• Pressure Cooker: In the pot of a 6-qt. pressure cooker combine 2½ cups wild rice, 3¾ cups water, 1 tsp. salt, and 1 Tbsp. butter. Bring to pressure; cook 15 minutes. Release pressure naturally 10 minutes; quick-release remaining pressure. Let stand 10 minutes.
  • Slow Cooker: In a 4-qt. slow cooker combine 2 cups wild rice, 4 cups water, and 1 tsp. salt. Cook on high 2¼ hours. Let stand 15 minutes.
  • Stove Top: In a 4- to 6-qt. pot combine 2 cups wild rice and 4 cups water. Simmer, covered, 40 minutes or until tender; let stand until liquid absorbs.

Steel-Cut Oats

Steel-cut oats are whole oat groats that have been cut into two or three pieces. They take longer to cook than rolled oats and are chewier in texture.

  • Pressure Cooker: Coat the pot of a 6-qt. pressure cooker with nonstick cooking spray. In the pot combine 2 cups steel-cut oats, 6 cups water, 1 tsp. salt, and 1 Tbsp. butter. Bring to pressure; cook 12 minutes. Release pressure naturally 10 minutes; quick-release remaining pressure. Stir; let stand 10 minutes.
  • Slow Cooker: Coat a 4-qt. slow cooker with nonstick cooking spray. In the cooker combine 2 cups steel-cut oats, 6 cups water, and 1 tsp. salt. Cook on high 3 hours.
  • Stove Top: In a 4- to 5-qt. pot combine 2 cups steel-cut oats, 6 cups water, and 1 tsp. salt; cook, covered, 25 to 30 minutes.
Roasted Salmon and Farro Bowls on plate with fork
Credit: Blaine Moats
Get Our Roasted Salmon and Farro Bowl Recipe

Farro

Nutty and chewy farro is high in protein and fiber and comes both pearled and semipearled. Pearling removes the bran layer, making it cook faster. Semipearled farro retains part of the nutrient-rich bran.

  • Pressure Cooker: In the pot of a 6-qt. pressure cooker 1 combine 2¼ cups farro, rinsed and drained, and 5 cups water. Bring to pressure; cook 7 minutes. Release pressure naturally. Drain excess liquid if necessary.
  • Slow Cooker: In a 4-qt. slow cooker combine 2 cups farro, rinsed and drained, and 6 cups water. Cook on high 2½ hours.
  • Stove Top: In a 4- to 5-qt. pot combine 2½ cups farro, rinsed and drained, and 7 cups water. Cook, covered, 30 minutes.

Bulgur

These wheat kernels have been boiled, dried, and cracked—so they cook up quickly. With a tender, chewy texture and earthy flavor, bulgur is high in fiber.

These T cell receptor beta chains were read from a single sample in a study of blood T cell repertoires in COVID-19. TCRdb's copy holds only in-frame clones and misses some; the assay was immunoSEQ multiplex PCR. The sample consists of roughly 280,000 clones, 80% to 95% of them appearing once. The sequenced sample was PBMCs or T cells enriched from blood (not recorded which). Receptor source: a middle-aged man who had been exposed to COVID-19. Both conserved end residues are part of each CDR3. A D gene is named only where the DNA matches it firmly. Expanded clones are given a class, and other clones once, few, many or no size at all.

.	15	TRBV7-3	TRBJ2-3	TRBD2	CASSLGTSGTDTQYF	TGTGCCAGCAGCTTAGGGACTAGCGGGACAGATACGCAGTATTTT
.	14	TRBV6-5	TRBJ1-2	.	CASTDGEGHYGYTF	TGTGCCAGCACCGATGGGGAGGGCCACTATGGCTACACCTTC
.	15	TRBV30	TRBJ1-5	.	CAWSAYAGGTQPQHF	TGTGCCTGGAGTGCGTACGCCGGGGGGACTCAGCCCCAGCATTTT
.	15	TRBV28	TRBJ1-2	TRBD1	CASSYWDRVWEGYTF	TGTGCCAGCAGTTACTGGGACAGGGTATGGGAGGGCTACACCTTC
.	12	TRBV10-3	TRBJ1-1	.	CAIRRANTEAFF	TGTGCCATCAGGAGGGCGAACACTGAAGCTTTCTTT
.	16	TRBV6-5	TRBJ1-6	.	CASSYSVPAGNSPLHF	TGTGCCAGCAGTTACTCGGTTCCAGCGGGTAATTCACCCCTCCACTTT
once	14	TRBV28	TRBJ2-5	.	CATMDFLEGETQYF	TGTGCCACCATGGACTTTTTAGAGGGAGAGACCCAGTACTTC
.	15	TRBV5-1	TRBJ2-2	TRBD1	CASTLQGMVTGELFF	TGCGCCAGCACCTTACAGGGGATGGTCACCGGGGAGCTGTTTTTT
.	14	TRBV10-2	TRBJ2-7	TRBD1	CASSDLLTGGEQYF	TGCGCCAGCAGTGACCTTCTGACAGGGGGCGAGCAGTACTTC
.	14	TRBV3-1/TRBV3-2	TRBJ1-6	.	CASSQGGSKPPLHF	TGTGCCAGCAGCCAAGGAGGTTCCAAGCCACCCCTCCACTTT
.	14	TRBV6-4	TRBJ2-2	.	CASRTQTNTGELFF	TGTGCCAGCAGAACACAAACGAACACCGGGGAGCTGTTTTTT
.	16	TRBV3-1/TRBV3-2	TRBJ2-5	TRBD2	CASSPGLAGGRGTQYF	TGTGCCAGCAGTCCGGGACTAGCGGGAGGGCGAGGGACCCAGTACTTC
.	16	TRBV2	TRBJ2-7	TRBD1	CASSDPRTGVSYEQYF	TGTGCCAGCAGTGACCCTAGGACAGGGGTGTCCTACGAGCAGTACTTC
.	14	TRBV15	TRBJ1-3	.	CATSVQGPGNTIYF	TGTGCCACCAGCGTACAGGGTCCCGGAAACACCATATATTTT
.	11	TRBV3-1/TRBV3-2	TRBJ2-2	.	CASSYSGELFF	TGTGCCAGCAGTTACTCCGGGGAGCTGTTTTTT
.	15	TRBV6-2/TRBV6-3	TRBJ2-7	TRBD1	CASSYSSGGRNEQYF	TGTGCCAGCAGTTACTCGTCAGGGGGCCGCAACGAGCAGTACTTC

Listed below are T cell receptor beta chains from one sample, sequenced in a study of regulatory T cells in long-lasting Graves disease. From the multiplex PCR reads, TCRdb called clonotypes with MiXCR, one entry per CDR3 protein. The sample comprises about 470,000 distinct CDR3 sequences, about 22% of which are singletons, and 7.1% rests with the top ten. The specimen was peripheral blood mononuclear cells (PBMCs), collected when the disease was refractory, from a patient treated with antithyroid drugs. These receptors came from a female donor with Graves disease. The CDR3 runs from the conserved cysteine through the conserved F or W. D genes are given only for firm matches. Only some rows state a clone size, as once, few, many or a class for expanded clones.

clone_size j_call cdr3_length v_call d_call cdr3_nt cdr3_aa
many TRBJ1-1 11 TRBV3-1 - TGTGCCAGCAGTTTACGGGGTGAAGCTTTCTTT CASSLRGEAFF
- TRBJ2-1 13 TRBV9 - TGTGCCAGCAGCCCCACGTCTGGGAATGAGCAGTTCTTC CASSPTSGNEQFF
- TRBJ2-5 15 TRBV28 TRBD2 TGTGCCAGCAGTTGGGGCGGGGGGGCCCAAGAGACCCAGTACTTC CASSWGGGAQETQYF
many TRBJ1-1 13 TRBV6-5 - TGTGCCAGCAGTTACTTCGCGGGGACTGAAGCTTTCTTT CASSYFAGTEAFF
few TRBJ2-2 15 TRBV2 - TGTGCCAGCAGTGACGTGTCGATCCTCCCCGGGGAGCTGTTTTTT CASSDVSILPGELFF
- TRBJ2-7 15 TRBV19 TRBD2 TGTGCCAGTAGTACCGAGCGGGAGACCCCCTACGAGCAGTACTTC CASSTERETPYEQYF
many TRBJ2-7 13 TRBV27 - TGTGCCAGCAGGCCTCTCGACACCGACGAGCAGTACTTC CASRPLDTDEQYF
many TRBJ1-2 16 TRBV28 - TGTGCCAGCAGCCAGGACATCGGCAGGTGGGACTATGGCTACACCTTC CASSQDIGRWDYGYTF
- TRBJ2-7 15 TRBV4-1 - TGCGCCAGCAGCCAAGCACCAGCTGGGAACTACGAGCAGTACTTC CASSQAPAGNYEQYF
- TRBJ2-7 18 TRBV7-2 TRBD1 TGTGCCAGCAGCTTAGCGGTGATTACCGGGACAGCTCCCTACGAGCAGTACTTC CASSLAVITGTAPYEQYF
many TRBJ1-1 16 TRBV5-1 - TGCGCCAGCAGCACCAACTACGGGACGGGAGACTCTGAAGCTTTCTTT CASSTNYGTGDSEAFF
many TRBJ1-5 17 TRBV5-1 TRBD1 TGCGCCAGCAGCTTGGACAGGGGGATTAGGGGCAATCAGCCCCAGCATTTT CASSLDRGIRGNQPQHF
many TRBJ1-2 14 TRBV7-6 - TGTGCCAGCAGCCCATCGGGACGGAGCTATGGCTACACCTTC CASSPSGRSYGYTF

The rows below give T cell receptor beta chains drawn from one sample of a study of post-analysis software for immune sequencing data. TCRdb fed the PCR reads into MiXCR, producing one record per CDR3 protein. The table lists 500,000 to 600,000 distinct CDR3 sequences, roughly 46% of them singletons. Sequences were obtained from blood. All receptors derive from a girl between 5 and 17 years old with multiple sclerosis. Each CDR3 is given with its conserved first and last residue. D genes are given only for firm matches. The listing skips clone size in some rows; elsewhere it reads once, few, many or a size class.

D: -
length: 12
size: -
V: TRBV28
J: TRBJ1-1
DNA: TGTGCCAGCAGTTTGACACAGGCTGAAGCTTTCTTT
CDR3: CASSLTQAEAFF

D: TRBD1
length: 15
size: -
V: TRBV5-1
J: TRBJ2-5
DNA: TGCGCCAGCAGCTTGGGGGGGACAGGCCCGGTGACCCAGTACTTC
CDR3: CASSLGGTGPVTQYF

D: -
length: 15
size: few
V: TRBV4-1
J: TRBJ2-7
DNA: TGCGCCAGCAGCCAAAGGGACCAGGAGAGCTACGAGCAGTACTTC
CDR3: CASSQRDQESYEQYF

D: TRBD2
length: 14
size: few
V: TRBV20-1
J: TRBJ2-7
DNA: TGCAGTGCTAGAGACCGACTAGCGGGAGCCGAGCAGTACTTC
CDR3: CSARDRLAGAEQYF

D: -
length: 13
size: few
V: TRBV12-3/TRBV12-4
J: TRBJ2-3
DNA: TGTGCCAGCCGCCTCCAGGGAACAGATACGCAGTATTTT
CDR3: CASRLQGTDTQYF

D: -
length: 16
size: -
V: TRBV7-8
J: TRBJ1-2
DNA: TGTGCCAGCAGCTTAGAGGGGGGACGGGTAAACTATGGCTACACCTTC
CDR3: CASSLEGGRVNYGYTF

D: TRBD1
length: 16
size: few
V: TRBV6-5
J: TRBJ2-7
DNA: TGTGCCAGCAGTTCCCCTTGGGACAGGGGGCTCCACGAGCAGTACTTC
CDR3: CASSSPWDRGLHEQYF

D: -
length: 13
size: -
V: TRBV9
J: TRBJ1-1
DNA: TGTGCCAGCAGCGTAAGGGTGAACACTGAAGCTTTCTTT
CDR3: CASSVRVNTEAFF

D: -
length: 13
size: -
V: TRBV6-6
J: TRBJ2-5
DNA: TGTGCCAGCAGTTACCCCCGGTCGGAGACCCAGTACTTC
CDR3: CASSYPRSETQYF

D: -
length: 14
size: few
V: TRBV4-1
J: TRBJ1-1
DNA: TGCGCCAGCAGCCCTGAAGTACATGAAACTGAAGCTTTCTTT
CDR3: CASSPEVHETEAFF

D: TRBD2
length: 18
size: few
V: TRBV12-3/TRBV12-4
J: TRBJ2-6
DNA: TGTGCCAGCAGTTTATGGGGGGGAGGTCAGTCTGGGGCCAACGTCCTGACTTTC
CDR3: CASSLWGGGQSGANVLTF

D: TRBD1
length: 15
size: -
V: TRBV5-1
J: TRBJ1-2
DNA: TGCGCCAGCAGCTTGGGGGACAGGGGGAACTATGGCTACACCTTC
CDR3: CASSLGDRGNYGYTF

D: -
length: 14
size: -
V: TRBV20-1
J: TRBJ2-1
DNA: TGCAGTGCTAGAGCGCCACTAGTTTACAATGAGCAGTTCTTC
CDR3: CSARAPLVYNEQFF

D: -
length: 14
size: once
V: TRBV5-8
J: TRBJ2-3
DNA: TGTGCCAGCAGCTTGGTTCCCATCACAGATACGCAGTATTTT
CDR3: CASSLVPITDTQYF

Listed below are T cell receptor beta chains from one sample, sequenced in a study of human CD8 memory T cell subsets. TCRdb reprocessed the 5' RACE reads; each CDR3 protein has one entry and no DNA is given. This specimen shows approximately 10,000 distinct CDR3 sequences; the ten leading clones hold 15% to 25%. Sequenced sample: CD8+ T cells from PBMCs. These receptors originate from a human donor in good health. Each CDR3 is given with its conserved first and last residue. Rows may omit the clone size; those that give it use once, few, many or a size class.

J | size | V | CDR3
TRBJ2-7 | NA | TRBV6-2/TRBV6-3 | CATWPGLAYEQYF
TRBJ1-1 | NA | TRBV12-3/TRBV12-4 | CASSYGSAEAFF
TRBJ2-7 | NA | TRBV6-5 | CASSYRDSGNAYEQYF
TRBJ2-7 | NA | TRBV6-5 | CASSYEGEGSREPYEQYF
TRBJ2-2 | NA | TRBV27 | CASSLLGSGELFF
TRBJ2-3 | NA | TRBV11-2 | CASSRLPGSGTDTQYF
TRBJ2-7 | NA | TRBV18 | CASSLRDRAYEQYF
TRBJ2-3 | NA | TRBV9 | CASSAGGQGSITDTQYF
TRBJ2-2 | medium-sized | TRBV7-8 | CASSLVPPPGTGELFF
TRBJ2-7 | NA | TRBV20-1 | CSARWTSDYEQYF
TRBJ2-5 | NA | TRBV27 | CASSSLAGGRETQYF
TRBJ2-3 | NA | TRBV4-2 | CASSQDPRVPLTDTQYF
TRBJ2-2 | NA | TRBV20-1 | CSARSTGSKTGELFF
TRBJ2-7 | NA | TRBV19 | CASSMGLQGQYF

• Pressure Cooker: In the pot of a 6-qt. pressure cooker combine 2½ cups bulgur, rinsed and drained, and 4 cups water. Bring to pressure; cook 12 minutes. Release pressure naturally 15 minutes; quick-release remaining pressure.
  • Slow Cooker: In a 4-qt. slow cooker combine 2 cups bulgur, rinsed and drained, and 6 cups water. Cook on high 1 to 2 hours. Let stand 15 minutes.
  • Stove Top: In a 4- to 5-qt. pot combine 2 cups bulgur, rinsed and drained, and 6 cups water. Cook, covered, 12 minutes. Drain excess liquid if necessary.

Freekeh

Whole-grain freekeh is roasted green (young) wheat. It’s commonly used in Middle Eastern cuisine and enjoying a surge in worldwide popularity.

  • Pressure Cooker: In the pot of a 6-qt. pressure cooker combine 2 cups freekeh and 3⅓ cups water; bring to pressure. Cook 10 minutes. Release pressure naturally.
  • Slow Cooker: In a 4-qt. slow cooker combine 2 cups bulgur, rinsed and drained, and 6 cups water. Cook on high 1 to 2 hours. Let stand 15 minutes.
  • Stove Top: In a 4- to 5-qt. pot combine2 cups bulgur, rinsed and drained, and 6 cups water. Cook, covered, 12 minutes. Drain excess liquid if necessary.

Quinoa

Containing more protein than any other grain, quinoa is slightly chewy with a delicate flavor and texture.

  • Pressure Cooker: In the pot of a 6-qt. pressure cooker combine 2 cups quinoa, rinsed and drained; 3 cups water; and 1 tsp. salt. Bring to pressure; cook 1 minute. Release pressure naturally 10 minutes; quick-release remaining pressure.
  • Slow Cooker: In a 4-qt. slow cooker combine 2 cups quinoa, rinsed and drained; 3 cups water; and1 tsp. salt. Cover and cook on high 2 hours.
  • Stove Top: In a 4- to 5-qt. pot combine2 cups quinoa, rinsed and drained, and 4 cups water. Bring to boiling; reduce heat. Simmer, covered, 15 minutes; drain if necessary.

Since you've got all these cooked grains, now what? Use some of our favorite whole grain recipes for inspiration. Create your own grain bowl using seasonal veggies. You can also meal-prep shredded chicken or beans to go with it.

Download Our Free Cooking Grains Chart

Comments

Be the first to comment!